Entomology and Plant Pathology
CAPACITY BUILDING FOR NATIONAL AGRICULTURAL BIOSECURITY: THE EMERGING DISCIPLINE OF AGRICULTURAL MICROBIAL FORENSICS
PROGRAM. The US Department of Agriculture recognizes the need for well-trained professionals to fill positions of emerging national need. The USDA Food and Agricultural Sciences National Needs Graduate and Postgraduate Fellowship Grants (NNF) Program supports fellowship programs for outstanding students to obtain Ph.D. or M.S. degrees in areas where there is a national need for the development of scientific and professional expertise at colleges and universities that have demonstrable teaching and research competencies in the food and agricultural sciences. NIMFFAB/OSU's program began in the fall of 2007.
BACKGROUND: There is a critical need, identified by Federal agencies, for research and personnel experience in forensic science related to US plant resources (crops, forests, rangelands). A strong national agricultural biosecurity plan must include microbial forensics and criminal attribution. This NIMFFAB/OSU program targets Sciences for Agricultural Biosecurity by training students for M.S. and Ph.D. degrees in agricultural microbial forensics. The training includes coursework in microbial forensics and research in agricultural microbial forensics. Graduates will be placed in appropriate laboratories.
PURPOSE: We have developed an interdisciplinary, cross-departmental graduate program that provides students with knowledge, training and experience in the scientific disciplines and law enforcement issues necessary for a career in agricultural microbial forensics. Our students do graduate research specifically oriented to the emerging discipline of agricultural/plant pathogen forensics, and are disseminating their findings by publications, presentations, and citations by others. Because our graduates will be the first in the U. S. to be trained in a program specifically focused on agricultural/plant pathogen forensics, their placement in the Nation's biosecurity community will significantly enhance U.S. capabilities in this important area.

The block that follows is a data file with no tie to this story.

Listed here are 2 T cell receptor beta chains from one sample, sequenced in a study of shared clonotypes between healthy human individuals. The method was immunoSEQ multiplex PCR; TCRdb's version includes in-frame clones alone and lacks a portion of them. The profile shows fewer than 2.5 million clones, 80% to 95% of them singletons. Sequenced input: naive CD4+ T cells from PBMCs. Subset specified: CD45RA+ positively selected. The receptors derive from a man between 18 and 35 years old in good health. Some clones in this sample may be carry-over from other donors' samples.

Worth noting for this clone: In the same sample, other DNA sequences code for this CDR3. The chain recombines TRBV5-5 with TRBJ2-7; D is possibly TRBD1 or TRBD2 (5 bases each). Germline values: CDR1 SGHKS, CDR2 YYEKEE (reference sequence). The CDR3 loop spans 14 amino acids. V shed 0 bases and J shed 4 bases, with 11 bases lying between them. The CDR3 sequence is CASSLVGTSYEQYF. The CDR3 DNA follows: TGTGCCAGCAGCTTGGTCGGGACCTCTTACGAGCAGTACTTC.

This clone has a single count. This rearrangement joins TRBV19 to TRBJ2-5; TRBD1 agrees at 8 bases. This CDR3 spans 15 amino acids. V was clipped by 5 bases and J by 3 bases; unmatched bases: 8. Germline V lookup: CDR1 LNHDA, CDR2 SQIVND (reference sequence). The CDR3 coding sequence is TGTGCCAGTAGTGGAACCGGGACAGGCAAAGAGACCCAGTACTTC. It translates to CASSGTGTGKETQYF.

STUDENT OPPORTUNITIES: The program has supported five National Needs Fellows, three in an M.S. degree program and two in a Ph.D. program (see NIMFFAB Personnel). The Fellows experience cross-disciplinary coursework including Microbial Forensics and related courses. Students engage in research tailored to address an issue in agricultural microbial forensics. They receive training through Summer Internships in forensic and/or plant diagnostic laboratories. Ph.D. students Stephanie Rogers and TeeCie West spent their summer of 2008 doing research at the FBI Laboratory at Quantico, VA, while M.S. student Andrew Taylor worked at a Dallas, TX, company where he assisted in the design of a sampling device for the investigation of agricultural crime. Federal forensic advisors assure relevancy and applicability of the training and research to national needs and evaluate the success of the program.
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STILLWATER, Okla. -- May 26, 2008. A reality of life today is that American agricultural crops are vulnerable. Not just the traditional vulnerabilities of adverse weather or changing markets, and not just the present vulnerabilities presented by escalating fuel costs which in turn are making costs for inputs such as fertilizer reach historic highs.
The newer vulnerabilities come from the present (and future) potential threats to crops, rangeland and forests from plant pathogens. "We're used to thinking that these plant communities are fairly safe," said Jacque Fletcher, professor of plant pathology and Director of the National Institute for Microbial Forensics and Food and Agricultural Biosecurity (NIMFFAB) at Oklahoma State University.